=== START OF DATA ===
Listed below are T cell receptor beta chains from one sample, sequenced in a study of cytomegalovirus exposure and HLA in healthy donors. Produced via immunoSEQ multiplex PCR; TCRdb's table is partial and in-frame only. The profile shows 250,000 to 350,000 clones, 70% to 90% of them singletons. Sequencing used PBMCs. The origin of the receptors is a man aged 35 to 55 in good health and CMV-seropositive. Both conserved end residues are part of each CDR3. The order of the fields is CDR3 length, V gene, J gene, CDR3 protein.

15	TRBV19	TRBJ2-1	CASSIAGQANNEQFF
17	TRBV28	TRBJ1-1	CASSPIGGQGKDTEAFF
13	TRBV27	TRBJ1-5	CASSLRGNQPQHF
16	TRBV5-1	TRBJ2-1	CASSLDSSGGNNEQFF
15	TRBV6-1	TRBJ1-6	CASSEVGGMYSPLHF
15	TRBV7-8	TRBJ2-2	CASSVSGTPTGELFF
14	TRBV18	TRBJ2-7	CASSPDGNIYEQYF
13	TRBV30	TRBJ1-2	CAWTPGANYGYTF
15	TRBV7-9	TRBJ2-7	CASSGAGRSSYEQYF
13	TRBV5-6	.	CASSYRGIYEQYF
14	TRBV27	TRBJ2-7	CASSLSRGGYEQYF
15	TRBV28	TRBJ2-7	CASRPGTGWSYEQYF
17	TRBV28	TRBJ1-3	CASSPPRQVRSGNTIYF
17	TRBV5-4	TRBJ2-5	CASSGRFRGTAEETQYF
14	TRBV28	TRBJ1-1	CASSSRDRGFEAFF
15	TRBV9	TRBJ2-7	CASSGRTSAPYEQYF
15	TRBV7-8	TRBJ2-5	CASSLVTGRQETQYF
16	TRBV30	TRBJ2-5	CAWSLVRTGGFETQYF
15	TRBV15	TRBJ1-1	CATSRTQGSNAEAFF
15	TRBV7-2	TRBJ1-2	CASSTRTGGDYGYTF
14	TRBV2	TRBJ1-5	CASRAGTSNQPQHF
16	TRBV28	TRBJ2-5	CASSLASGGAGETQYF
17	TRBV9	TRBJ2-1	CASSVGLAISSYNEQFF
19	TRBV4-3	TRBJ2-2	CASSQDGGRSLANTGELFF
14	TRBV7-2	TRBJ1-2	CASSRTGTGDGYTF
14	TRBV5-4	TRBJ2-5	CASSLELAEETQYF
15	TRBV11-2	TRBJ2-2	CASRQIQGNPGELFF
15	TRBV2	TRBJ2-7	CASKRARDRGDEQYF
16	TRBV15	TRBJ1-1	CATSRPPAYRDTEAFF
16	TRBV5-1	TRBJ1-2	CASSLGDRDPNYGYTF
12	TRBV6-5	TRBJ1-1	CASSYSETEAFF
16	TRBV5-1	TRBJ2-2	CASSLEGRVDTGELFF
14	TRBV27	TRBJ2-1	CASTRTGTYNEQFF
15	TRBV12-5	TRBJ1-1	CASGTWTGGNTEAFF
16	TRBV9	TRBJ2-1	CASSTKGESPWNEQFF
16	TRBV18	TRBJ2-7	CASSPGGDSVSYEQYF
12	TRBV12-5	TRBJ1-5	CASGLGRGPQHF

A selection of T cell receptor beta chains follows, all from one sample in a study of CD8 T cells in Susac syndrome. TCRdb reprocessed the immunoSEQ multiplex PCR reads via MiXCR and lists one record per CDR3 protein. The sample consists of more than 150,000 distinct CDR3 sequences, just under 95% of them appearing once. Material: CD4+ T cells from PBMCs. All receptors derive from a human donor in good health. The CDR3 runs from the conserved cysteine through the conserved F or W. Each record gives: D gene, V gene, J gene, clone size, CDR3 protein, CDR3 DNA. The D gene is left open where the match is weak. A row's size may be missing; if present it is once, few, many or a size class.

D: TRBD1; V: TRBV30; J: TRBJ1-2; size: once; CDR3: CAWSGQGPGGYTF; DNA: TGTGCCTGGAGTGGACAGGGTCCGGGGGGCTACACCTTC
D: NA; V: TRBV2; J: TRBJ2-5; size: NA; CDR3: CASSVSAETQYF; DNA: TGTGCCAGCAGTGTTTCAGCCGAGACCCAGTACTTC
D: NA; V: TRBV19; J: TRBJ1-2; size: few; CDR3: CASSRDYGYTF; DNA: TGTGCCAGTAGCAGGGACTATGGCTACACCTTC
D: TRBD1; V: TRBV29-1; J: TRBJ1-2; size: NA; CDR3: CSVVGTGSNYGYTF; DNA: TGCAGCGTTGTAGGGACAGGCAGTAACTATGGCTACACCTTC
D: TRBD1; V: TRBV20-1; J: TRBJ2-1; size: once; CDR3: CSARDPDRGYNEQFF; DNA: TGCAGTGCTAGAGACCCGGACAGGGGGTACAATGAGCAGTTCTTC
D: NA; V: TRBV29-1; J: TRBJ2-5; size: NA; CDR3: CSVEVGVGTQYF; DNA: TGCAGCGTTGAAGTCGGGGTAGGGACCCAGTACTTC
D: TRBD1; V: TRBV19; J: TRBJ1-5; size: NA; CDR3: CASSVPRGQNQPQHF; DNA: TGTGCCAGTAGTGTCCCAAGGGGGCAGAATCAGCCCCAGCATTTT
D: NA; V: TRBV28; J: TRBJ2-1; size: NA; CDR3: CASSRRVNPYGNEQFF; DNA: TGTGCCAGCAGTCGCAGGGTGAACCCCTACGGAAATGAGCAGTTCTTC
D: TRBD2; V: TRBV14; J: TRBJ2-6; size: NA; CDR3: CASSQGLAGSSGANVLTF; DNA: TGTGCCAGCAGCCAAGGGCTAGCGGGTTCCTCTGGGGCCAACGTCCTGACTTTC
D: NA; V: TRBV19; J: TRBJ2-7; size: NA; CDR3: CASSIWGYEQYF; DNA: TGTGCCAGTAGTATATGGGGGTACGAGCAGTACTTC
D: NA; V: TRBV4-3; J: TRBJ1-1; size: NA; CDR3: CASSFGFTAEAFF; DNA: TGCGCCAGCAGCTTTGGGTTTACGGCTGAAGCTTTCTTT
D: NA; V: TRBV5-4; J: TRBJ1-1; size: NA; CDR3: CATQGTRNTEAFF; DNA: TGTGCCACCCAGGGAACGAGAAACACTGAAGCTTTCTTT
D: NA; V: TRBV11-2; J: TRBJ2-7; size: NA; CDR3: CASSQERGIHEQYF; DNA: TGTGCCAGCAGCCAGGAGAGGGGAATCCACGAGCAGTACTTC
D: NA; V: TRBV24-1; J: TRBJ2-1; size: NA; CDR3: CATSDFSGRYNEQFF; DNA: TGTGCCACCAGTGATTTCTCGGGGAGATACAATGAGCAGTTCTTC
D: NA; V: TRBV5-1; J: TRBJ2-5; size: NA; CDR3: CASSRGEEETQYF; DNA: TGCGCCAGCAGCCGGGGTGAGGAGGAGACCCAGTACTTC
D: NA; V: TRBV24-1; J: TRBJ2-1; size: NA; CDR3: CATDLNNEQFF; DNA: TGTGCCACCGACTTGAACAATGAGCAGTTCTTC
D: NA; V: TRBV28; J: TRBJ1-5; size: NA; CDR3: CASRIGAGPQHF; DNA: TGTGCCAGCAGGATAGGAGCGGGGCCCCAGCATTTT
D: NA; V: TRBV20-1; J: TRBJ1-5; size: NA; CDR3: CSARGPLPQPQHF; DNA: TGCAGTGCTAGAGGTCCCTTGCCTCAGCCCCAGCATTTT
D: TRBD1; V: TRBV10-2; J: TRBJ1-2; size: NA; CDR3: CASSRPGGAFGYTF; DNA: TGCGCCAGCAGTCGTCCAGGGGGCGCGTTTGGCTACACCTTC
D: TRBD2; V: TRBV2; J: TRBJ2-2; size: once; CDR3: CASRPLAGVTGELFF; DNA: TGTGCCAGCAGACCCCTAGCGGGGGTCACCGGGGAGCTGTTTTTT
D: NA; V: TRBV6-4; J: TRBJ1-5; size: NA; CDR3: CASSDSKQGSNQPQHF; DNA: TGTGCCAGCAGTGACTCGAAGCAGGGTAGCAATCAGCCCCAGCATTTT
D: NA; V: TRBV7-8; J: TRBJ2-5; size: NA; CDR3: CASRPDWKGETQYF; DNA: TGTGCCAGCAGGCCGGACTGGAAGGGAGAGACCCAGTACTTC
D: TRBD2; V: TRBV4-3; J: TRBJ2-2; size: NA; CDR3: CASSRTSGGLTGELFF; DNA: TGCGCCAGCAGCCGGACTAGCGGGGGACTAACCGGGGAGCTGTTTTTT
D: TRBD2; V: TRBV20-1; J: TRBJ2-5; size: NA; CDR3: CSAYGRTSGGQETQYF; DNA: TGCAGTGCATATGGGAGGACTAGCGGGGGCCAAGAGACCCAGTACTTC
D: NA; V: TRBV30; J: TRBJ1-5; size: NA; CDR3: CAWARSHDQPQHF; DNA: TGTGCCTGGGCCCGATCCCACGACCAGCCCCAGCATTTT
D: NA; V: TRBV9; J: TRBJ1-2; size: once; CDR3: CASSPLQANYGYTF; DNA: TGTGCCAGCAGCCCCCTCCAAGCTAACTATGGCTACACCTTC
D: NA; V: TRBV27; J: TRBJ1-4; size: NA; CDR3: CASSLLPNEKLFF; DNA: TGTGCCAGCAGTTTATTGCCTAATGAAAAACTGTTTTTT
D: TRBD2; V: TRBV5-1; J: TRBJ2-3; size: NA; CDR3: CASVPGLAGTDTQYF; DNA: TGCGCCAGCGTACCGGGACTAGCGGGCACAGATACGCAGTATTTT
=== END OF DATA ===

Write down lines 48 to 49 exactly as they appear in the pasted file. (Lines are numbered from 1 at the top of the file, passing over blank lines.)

D: TRBD2; V: TRBV14; J: TRBJ2-6; size: NA; CDR3: CASSQGLAGSSGANVLTF; DNA: TGTGCCAGCAGCCAAGGGCTAGCGGGTTCCTCTGGGGCCAACGTCCTGACTTTC
D: NA; V: TRBV19; J: TRBJ2-7; size: NA; CDR3: CASSIWGYEQYF; DNA: TGTGCCAGTAGTATATGGGGGTACGAGCAGTACTTC